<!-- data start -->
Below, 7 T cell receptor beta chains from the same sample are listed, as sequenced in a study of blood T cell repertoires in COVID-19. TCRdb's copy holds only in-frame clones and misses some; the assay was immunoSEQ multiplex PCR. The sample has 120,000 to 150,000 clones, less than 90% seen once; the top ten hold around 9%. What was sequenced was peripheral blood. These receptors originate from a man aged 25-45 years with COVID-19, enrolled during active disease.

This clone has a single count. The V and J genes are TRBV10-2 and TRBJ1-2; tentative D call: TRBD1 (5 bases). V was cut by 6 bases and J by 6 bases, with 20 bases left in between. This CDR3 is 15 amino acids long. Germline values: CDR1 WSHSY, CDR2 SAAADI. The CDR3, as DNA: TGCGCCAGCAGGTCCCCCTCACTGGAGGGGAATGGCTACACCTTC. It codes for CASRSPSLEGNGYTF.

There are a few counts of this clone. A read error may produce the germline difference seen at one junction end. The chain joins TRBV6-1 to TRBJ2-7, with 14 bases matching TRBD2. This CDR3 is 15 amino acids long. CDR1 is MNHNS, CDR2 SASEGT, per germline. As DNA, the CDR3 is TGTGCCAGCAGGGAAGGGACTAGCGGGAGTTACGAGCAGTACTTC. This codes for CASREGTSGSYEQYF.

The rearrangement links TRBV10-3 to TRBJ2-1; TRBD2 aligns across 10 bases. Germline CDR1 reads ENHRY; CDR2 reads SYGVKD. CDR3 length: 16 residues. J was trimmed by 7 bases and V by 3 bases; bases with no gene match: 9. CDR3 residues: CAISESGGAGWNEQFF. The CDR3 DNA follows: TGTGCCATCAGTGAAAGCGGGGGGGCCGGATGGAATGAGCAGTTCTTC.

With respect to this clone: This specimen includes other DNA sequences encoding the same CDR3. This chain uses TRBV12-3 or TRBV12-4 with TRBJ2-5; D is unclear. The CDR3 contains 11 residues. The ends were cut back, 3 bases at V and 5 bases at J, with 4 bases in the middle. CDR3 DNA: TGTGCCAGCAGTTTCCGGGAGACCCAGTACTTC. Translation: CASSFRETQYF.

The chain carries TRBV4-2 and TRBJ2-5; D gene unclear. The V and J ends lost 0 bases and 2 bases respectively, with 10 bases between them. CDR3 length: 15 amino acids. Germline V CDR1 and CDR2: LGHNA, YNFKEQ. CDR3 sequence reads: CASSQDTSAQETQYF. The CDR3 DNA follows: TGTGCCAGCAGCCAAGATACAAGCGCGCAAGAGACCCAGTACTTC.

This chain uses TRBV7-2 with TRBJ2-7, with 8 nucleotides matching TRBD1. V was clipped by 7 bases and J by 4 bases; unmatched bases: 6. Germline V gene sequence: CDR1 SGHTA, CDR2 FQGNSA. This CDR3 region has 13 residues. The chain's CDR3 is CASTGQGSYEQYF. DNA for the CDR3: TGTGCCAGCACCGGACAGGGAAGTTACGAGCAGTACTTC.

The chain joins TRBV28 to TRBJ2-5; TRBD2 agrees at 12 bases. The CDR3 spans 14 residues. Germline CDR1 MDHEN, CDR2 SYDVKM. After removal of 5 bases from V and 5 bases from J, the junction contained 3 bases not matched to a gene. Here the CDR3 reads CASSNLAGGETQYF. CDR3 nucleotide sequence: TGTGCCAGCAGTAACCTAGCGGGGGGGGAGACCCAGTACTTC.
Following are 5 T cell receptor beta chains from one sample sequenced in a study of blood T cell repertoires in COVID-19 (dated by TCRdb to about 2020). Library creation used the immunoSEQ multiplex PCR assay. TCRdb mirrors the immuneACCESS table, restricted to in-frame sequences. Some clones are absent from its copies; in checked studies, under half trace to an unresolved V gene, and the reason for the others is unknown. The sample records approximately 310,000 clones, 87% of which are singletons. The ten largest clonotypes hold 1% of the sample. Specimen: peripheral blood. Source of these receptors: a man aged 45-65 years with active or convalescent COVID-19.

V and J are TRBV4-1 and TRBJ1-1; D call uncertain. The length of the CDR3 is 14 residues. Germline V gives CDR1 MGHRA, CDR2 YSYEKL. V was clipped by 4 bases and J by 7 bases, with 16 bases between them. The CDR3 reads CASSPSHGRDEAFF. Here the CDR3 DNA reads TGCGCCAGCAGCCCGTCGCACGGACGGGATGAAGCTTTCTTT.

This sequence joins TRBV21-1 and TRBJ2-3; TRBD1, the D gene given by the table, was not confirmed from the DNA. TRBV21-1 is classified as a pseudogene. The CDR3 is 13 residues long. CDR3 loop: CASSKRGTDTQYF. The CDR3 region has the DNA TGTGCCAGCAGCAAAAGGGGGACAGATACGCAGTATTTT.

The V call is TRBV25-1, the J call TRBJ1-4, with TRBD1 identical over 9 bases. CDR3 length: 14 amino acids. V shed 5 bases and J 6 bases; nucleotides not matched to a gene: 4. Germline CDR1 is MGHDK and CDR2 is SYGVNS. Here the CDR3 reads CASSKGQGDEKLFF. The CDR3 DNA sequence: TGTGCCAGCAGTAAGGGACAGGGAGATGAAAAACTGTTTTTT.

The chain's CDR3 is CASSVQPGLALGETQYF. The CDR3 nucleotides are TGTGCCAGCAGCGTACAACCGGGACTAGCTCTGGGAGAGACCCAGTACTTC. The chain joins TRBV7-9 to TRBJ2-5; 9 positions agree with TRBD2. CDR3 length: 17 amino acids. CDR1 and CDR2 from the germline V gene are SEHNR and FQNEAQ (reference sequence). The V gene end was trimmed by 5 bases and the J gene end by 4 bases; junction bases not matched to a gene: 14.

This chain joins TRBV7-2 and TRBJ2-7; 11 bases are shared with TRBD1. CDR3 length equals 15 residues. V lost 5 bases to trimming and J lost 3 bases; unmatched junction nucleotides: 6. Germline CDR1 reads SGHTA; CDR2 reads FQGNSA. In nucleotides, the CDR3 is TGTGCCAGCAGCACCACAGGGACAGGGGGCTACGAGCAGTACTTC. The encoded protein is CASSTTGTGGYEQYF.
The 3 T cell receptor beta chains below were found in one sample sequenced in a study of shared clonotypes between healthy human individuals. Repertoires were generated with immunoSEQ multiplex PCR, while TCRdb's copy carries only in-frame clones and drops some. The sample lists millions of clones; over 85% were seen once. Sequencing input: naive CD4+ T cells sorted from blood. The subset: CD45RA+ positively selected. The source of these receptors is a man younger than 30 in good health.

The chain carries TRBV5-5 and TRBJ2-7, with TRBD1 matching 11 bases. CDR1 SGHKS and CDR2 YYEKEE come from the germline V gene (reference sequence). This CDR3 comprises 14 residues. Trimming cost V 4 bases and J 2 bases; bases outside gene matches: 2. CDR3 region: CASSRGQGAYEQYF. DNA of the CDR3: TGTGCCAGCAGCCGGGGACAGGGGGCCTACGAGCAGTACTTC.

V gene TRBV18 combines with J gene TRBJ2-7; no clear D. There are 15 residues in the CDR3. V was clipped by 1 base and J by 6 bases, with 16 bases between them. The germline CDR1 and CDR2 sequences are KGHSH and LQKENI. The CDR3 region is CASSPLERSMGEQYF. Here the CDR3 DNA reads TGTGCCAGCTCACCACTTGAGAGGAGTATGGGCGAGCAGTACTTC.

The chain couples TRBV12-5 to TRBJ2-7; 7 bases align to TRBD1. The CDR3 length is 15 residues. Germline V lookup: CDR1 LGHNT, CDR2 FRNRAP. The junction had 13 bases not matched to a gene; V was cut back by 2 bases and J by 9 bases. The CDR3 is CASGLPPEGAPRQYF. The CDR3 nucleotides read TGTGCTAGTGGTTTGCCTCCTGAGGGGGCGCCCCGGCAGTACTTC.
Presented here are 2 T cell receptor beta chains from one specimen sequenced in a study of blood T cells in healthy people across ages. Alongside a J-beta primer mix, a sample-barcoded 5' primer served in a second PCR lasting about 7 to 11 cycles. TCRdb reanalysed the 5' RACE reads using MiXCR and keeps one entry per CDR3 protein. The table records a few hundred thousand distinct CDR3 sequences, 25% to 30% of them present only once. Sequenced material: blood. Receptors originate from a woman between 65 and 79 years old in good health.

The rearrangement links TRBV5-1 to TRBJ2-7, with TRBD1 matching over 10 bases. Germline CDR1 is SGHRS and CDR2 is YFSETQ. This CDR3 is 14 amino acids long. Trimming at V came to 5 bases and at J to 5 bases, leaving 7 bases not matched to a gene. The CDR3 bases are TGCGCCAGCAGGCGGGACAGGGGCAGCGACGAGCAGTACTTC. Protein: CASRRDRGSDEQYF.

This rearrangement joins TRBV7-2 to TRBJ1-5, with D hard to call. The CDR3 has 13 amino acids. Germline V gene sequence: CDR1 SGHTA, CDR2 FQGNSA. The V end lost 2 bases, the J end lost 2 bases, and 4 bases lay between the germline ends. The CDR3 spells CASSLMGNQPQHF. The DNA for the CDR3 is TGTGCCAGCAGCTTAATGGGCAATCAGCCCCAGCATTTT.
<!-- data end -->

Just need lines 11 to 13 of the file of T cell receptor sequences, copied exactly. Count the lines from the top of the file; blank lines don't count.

This sequence joins TRBV21-1 and TRBJ2-3; TRBD1, the D gene given by the table, was not confirmed from the DNA. TRBV21-1 is classified as a pseudogene. The CDR3 is 13 residues long. CDR3 loop: CASSKRGTDTQYF. The CDR3 region has the DNA TGTGCCAGCAGCAAAAGGGGGACAGATACGCAGTATTTT.

The V call is TRBV25-1, the J call TRBJ1-4, with TRBD1 identical over 9 bases. CDR3 length: 14 amino acids. V shed 5 bases and J 6 bases; nucleotides not matched to a gene: 4. Germline CDR1 is MGHDK and CDR2 is SYGVNS. Here the CDR3 reads CASSKGQGDEKLFF. The CDR3 DNA sequence: TGTGCCAGCAGTAAGGGACAGGGAGATGAAAAACTGTTTTTT.

The chain's CDR3 is CASSVQPGLALGETQYF. The CDR3 nucleotides are TGTGCCAGCAGCGTACAACCGGGACTAGCTCTGGGAGAGACCCAGTACTTC. The chain joins TRBV7-9 to TRBJ2-5; 9 positions agree with TRBD2. CDR3 length: 17 amino acids. CDR1 and CDR2 from the germline V gene are SEHNR and FQNEAQ (reference sequence). The V gene end was trimmed by 5 bases and the J gene end by 4 bases; junction bases not matched to a gene: 14.